Telus Corp. has no plans to halt its own fibre network build in response to recent regulatory actions, but says the CRTC needs to strike a balance between promoting competition and maintaining incentives for large carriers to invest in their networks.
Chief financial officer Doug French said Friday that the Vancouver-based telecommunications company agrees with some of its rivals that large providers are facing "a significant amount of challenges."
"You need to have a return on assets at some point," he said in an interview after the company reported fourth-quarter earnings.
"Giving away or getting access to an asset at discounted rates doesn't promote you to go and build more."
A day earlier, the parent company of Bell Canada announced it was slashing nine per cent of its workforce and warned it could further scale back network spending as it remains at odds with the CRTC over what it calls "predetermined" regulatory direction.
The CRTC announced last November it would temporarily require large telephone companies, namely Bell and Telus, to provide competitors with access to their fibre-to-the-home networks in Ontario and Quebec within six months. (The rule doesn't apply to Canada's other major carrier, Rogers Communications Inc., which uses a cable network.)
The decision was meant to stimulate competition for internet services, as the CRTC said at the time its review could potentially make that direction permanent and apply it to other provinces. The regulator is hold a hearing next week as part of that review.
Bell responded by reducing its network investment plans by $1.1 billion by 2025 including a minimum reduction of $500 million this year. It said Thursday that more cutbacks are possible if further unfavourable decisions are handed down by the regulator.
French said Telus would continue as scheduled with its own network investments but it is reviewing "economics and returns" on an ongoing basis.
"Depending on how things roll out over the next little bit, we may make some other choices," he said.
"But at the moment ... we've been able to execute very well in a dynamic market and we will proceed as planned, unless there are anything that would change how we look at economics and how we look at our ability to build that out on affordability."
Telus had announced its own 6,000 job cuts last August in order to adapt to a “rapidly transforming industry,” saying at the time that issues such as regulation and competition prompted the need to reduce its payroll. The company said the restructuring would cost $475 million in 2023, but lead to annual savings of more than $325 million.
French said Friday that those cuts were 75 to 80 per cent complete by the end of last year, however some restructuring costs would spill over to the first quarter of 2024.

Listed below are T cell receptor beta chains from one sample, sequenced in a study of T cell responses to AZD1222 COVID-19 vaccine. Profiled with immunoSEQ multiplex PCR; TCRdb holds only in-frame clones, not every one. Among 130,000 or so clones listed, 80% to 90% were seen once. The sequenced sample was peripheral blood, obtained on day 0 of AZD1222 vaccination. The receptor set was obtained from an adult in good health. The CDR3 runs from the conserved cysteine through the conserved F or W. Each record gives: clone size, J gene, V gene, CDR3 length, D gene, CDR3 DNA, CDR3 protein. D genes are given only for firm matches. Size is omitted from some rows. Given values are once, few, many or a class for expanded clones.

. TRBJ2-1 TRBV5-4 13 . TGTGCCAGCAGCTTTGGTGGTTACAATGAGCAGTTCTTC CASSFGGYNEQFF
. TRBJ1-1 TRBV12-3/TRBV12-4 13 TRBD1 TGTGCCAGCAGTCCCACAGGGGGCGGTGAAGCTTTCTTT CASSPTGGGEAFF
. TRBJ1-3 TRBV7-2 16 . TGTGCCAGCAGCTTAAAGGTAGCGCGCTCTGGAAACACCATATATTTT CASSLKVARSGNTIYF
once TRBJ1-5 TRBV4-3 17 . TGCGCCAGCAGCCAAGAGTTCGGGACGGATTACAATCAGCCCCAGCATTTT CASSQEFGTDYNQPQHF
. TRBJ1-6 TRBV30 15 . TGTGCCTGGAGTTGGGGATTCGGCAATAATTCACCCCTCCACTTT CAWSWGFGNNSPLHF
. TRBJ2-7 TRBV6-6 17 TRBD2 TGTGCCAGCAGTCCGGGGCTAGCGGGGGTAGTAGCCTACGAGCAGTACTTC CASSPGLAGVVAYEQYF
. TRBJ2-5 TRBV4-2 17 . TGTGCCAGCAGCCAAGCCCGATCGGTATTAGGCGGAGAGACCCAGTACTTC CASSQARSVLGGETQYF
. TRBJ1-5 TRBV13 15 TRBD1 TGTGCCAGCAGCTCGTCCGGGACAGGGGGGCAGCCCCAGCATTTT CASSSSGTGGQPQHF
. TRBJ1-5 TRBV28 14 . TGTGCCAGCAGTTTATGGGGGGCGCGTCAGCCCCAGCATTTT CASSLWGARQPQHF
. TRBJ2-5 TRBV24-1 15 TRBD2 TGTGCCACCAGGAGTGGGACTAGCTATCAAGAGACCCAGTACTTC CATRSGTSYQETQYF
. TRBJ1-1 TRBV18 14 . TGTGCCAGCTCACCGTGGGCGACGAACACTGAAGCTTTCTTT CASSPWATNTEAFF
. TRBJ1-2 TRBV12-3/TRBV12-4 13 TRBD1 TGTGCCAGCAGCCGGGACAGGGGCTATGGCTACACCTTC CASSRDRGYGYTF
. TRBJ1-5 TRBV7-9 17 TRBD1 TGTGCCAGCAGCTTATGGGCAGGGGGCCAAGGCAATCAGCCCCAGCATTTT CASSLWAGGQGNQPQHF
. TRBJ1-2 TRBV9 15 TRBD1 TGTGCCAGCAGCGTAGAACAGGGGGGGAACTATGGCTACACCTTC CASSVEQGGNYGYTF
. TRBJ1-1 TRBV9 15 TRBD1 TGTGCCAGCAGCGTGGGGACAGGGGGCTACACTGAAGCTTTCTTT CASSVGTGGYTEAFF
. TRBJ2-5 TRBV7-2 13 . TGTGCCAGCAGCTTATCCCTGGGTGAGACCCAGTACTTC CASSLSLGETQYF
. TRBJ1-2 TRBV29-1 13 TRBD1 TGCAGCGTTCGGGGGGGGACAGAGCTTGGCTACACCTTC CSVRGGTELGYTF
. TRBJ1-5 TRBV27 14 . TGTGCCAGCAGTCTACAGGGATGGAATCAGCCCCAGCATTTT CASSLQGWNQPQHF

Telus reported fourth-quarter net income attributable to common shares of $288 million, up from $248 million a year earlier. The company said the profit amounted to 20 cents per share for the quarter ended Dec. 31, up from 17 cents per share in the last three months of 2022.
Operating revenue and other income totalled $5.20 billion, up from $5.06 billion in the same quarter a year earlier. On an adjusted basis, Telus says it earned 24 cents per share for its fourth quarter, the same as its fourth quarter of 2022.
In the fourth quarter, Telus said it saw a total of 404,000 net customer additions across its services.
The company's 126,000 net mobile phone subscriber additions in the quarter was up 13 per cent from the same quarter a year earlier. But Telus' monthly churn rate for mobile subscribers — a measure of subscribers who cancelled their service — was 1.40 per cent, up from 1.22 per cent during its previous fourth quarter, which it said was largely due to heightened seasonal promotional activity.
Telus’ mobile phone average revenue per user was $58.50, down 19 cents or 0.3 per cent from the fourth quarter of the prior year. The company attributed the decrease to lower overage revenues as customers continue to adopt larger or unlimited data and voice allotments in their rate plans.
French said Telus is "not banking on price increases" for 2024 in light of that decline in revenue per user.
"I don't expect the competitiveness to slow at all. If anything, it continues to be very intense and it's very difficult to increase prices in an intense competitive market," he said.
Recent price hikes by other telecoms have attracted attention from federal politicians and backlash from some customers.
Members of the Standing Committee on Industry and Technology discussed the topic last month after Rogers confirmed prices were going up by an average of $5 for wireless customers not on contract. Some Bell customers also received notices earlier this year informing them their wireless bills were set to increase.
Despite no immediate plans to follow suit, French said he hopes Ottawa and the CRTC will take note of Statistics Canada's inflation reports that suggest telecom prices have been coming down.
Cellular costs have declined more than 47 per cent over the past five years in contrast to an overall inflation increase of 19 per cent for the same period, according to data compiled by the Canadian Telecommunications Association.
He said Telus is asking for "transparency and consistency" from the regulator as it makes its decisions.
"There's always a good time to, say, tout when we apparently are doing something wrong, but we don't get the credit we deserve for how we've helped fuel the economy and how prices are coming down," said French.
"The competitive nature of our industry is very, very intense and I think that's underestimated."
This report by The Canadian Press was first published Feb. 9, 2024.
Companies in this story: (TSX:T, TSX:BCE)
Sammy Hudes, The Canadian Press